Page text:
Posted by on July 21, 2017 6:00 am
Tags: , , , , , , , , , , , , , , , , , , , ,
Categories: 1995 Protocol Business Dazzler Death ray Directed-energy weapon Economy energy Fail headlines laser Laser pointer lasers navy Non-lethal weapons Optics Persian Gulf Photonics Physical universe Precision-guided munition Strategic Culture Foundation United Nations United States Navy

Authored by Andrei Akulov via The Strategic Culture Foundation,

This news hits the world media headlines.

US Navy has started life-tests of the world’s first drone-killing laser reported to move at the speed of light and to be ‘more precise than a bullet’. Laser weapons project a coherent ray of directed photons (light) that strike their target virtually instantaneously. The massive amount of energy released from the weapon was able to down the drone by setting its wing on fire. The speed – 50,000 times the speed of an incoming intercontinental ballistic missile – makes it unnecessary to lead the target.

Silent and generally invisible, as it usually operates at an optical wavelength indiscernible to the human eye, the Laser Weapons System (LaWS) runs off its own electrical generator and needs no ammunition. Highly accurate, it is very effective when used against small, speedy targets, including incoming rockets, small drones and artillery shells. Low maintenance, high safety, and long lifespan are desirable characteristics.

The cost is «about a dollar a shot». Intended primarily to disable or destroy aircraft and small boats, the 30-kilowatt laser weapon is currently onboard the USS Ponce deployed in the Persian Gulf. It is predicted to be combat ready by 2020. A full-power hundred-kilowatt Free Electron Laser is slated for testing in 2018, and might see use on the Navy’s new Zumwalt-class stealth destroyers. The Navy plans to create 150 kilowatts lasers in more distant future.

To believe what the media say – the US has made a great stride ahead to acquire a superweapon, giving it a critical advantage over any potential enemy in the world. No doubt, the ongoing tests testify to the fact that the US Navy has achieved some progress in developing small-size laser systems capable of striking small targets at limited ranges. This is a story of success but it also calls for an objective review.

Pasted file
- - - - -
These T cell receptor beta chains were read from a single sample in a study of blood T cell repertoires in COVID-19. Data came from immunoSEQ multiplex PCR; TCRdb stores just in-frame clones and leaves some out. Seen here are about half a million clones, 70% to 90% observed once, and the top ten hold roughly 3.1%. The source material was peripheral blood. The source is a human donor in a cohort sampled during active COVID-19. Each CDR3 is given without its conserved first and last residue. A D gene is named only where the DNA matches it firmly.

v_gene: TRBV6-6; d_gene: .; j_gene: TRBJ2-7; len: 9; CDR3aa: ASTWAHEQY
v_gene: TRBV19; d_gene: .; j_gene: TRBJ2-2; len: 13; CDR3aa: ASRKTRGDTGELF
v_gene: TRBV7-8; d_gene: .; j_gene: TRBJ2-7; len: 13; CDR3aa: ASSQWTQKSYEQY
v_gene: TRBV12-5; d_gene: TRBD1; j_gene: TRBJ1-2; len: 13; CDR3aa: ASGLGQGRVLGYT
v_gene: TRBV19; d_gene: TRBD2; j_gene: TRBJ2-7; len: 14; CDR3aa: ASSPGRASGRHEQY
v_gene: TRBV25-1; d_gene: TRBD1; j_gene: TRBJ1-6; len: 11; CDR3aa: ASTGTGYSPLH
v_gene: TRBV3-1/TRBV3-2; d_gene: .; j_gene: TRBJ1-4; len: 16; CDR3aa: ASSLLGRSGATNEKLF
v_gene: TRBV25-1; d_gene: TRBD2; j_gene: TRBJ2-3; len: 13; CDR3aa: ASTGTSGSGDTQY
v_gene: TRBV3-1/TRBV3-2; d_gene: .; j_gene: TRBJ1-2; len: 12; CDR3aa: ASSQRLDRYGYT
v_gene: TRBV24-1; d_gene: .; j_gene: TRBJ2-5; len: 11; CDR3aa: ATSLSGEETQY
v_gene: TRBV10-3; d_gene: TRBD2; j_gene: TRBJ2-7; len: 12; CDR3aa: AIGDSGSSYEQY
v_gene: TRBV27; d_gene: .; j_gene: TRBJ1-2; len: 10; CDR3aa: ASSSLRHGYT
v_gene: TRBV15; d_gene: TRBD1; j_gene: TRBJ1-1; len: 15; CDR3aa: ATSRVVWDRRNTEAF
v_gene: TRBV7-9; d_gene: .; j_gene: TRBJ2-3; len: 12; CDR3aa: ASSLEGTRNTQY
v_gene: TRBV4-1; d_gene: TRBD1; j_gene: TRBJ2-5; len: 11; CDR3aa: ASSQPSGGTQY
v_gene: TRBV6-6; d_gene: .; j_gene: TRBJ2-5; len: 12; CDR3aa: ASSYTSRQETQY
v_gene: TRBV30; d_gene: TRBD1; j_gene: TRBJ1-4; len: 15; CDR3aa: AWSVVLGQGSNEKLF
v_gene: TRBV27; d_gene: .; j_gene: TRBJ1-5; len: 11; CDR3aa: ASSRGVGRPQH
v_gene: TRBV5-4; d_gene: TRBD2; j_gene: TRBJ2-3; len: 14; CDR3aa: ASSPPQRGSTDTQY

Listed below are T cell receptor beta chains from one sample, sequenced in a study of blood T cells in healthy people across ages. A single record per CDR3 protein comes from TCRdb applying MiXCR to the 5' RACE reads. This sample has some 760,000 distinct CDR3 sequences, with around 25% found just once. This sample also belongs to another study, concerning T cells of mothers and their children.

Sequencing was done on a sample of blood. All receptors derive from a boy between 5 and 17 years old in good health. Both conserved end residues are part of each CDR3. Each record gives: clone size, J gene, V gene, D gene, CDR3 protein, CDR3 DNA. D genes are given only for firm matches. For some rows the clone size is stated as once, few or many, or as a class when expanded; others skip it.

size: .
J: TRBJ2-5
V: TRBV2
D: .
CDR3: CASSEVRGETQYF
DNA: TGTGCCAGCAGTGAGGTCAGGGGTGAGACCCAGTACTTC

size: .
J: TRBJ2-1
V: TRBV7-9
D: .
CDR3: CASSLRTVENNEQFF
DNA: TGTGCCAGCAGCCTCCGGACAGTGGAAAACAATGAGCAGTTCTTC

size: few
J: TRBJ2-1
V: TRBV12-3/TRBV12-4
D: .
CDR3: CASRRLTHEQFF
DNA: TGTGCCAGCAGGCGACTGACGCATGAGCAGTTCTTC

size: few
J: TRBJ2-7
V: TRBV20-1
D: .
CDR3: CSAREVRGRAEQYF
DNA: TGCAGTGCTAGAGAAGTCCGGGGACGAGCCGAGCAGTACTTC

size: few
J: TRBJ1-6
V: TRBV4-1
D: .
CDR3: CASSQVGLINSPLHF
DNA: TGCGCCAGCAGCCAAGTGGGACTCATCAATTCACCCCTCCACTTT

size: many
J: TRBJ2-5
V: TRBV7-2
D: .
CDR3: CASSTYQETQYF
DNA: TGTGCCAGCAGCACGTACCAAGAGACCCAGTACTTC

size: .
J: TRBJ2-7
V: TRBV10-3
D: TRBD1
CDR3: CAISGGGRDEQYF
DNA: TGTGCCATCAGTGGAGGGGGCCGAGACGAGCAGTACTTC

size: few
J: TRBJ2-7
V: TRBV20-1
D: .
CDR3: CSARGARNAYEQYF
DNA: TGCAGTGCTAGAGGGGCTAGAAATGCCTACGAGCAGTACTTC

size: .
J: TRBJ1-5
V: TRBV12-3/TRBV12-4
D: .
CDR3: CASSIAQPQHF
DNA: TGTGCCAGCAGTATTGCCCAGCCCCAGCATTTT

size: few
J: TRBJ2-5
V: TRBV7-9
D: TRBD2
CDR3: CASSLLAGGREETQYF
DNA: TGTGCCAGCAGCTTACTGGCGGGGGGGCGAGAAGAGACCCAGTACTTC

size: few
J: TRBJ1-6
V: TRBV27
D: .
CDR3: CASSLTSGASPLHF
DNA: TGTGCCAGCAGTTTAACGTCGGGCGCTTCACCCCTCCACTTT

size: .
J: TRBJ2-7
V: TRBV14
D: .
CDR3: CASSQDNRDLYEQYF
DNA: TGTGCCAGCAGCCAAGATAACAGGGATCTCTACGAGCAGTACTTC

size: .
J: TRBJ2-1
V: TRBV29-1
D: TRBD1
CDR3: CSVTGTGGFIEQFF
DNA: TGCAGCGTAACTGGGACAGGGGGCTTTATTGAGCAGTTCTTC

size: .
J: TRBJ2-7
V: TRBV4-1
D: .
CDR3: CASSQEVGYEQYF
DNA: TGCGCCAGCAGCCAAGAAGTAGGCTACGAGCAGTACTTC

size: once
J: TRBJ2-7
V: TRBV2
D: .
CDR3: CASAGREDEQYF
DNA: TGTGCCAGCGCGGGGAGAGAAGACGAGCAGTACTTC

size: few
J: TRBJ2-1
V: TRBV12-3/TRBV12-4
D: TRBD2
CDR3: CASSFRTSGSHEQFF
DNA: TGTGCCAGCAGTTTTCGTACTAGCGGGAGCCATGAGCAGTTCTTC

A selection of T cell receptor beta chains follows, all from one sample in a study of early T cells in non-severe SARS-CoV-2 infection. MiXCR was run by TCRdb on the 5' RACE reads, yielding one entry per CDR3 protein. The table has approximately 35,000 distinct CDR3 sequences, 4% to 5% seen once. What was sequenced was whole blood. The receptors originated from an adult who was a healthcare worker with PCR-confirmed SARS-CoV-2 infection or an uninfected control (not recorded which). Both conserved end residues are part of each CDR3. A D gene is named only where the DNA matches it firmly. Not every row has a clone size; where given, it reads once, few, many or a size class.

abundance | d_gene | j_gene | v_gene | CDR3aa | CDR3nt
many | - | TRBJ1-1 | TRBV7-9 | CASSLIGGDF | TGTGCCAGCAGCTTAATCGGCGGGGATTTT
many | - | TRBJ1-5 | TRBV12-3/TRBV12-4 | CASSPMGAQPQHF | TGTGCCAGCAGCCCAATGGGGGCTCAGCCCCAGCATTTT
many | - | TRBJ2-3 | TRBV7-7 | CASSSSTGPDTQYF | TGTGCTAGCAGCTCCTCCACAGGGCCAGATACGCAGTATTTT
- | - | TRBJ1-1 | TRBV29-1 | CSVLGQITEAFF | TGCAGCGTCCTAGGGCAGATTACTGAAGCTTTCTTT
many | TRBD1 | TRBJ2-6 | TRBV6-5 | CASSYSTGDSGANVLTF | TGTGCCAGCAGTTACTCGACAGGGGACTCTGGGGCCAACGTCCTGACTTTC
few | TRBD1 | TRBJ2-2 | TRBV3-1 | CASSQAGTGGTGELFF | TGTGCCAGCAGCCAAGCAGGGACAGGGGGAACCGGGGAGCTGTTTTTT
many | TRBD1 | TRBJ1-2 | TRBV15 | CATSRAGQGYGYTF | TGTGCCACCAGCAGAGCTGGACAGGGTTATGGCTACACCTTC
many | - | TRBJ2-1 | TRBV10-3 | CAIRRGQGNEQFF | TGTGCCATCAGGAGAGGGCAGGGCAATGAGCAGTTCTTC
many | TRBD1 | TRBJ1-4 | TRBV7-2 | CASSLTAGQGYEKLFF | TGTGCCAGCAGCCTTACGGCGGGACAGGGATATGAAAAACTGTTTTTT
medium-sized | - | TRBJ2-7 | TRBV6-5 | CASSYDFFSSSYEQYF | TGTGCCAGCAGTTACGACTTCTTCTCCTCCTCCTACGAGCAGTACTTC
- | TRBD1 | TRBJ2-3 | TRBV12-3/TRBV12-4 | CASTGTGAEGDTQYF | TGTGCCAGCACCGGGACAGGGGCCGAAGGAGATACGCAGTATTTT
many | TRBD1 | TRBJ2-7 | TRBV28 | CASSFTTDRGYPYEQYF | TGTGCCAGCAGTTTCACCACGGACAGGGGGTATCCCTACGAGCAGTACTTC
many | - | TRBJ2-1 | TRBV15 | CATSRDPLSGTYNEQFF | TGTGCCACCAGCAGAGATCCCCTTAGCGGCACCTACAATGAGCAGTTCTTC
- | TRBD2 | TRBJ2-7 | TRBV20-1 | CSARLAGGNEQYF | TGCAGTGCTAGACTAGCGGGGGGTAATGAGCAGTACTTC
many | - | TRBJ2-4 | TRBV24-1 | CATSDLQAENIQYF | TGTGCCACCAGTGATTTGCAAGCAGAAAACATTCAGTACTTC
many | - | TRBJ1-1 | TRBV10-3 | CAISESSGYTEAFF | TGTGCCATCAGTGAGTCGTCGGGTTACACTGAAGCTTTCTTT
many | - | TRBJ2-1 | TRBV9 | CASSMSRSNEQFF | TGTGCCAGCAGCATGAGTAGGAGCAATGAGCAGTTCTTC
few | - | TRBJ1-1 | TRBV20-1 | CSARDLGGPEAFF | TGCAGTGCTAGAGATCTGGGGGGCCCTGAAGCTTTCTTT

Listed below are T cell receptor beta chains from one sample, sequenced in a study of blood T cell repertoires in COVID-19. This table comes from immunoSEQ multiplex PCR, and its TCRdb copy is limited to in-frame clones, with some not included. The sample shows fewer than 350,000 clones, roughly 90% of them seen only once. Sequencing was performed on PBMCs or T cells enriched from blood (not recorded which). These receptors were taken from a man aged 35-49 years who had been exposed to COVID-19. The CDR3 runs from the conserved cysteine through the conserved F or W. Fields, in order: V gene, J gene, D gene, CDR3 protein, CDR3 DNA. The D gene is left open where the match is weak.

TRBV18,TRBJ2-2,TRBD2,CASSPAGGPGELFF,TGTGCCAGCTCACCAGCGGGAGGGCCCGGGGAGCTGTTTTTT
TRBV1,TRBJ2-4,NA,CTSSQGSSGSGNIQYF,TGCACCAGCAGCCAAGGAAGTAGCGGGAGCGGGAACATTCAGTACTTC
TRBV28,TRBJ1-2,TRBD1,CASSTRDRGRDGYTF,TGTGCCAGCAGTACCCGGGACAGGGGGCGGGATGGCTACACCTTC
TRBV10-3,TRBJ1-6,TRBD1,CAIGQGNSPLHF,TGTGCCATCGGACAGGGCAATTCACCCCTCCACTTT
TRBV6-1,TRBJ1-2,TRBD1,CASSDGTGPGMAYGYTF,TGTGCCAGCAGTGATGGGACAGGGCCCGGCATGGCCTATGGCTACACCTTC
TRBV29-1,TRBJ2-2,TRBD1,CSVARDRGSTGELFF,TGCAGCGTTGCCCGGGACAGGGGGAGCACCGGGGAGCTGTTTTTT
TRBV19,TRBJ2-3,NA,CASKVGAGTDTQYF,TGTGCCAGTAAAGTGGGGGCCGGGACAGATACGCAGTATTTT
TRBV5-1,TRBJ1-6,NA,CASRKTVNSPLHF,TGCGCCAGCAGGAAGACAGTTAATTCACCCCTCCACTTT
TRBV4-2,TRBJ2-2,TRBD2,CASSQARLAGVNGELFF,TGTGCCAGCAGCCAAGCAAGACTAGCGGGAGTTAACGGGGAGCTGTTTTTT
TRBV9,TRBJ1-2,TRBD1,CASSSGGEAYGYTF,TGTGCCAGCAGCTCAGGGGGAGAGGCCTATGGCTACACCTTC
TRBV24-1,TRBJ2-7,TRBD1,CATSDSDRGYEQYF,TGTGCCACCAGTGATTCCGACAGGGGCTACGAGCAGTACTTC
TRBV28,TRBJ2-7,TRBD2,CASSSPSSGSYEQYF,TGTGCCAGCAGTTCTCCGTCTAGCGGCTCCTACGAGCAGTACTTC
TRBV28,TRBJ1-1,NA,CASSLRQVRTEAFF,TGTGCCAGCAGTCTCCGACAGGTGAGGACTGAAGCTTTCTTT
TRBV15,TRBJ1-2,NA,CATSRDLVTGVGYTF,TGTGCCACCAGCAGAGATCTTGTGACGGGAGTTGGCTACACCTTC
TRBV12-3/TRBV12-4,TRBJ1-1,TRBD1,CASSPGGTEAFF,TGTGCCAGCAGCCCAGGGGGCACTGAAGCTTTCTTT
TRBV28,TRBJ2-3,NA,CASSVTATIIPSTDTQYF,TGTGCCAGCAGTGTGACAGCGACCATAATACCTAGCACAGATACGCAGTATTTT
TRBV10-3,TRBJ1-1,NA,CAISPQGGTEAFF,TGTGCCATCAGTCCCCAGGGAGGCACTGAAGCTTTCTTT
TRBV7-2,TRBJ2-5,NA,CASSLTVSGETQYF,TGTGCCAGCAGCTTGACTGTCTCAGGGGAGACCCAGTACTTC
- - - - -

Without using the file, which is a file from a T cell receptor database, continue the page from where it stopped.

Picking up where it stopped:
There are limitations and shortcomings.

Directed energy weapons are still in their relatively early days. The maximum range is limited as laser energy tends to diffuse in the atmosphere, especially when obstructed by sand, smoke or fog. Atmospheric absorption, scattering, and turbulence prevent shipboard lasers from being all weather weapons.

A laser beam has difficulty burning through denser materials. It needs time to inflict the damage and disable a heavy projectile. With no kinetic impact, a laser may fail to stop the target. In theory, laser weapons may be used for offensive missions, but the primary function is defensive. The LaWS has a very limited operational range – one to three km. It is no comparison to other combat systems. Lasers are no substitute for guns and missiles. They can add to the defensive capabilities but cannot be used as primary strike weapons.

The operator of a laser weapon must account for the movement of the target, the movement of the firing platform, decoys, dummies, or multiple war warheads that the enemy may use. Countermeasures to laser guidance also include laser detection systemssmoke screen and anti-laser active protection systems. Targets can be coated with materials that can absorb laser energy. Countering saturation attacks is also a problem.

Are laser weapons as low price as they are described for advertising purposes? But an infrared laser’s sophisticated optical guidance system and focusing lenses are not cheap. The weapon is fast but still a target must be designated, information processed and communicated to ensure accuracy. It is not done as immediately as media describe, it does take a few seconds. So, it is not exactly “the speed of light”. Besides, a laser weapons is installed on a platform vulnerable to precision-guided weapons.

There are some legal restrictions: the 1995 Protocol On Blinding Laser Weapons, a part of the United Nations Convention on Certain Conventional Weapons – forbids the use of “dazzler” lasers explicitly designed to permanently blind the eyesight of adversaries. It discourages the use of laser combat systems as anti-personnel weapons but it can be used against platforms – aircraft, armor vehicles and ships.

The LaWS is no game changer. It boasts no dominant role in modern warfare. Besides, with the current tests conducted with a thumb pressed firmly on the scale, the system has never seen combat. With all the limitations mentioned above, the weapon will not likely be ready for prime time anytime soon.

Leave a Reply

Your email address will not be published. Required fields are marked *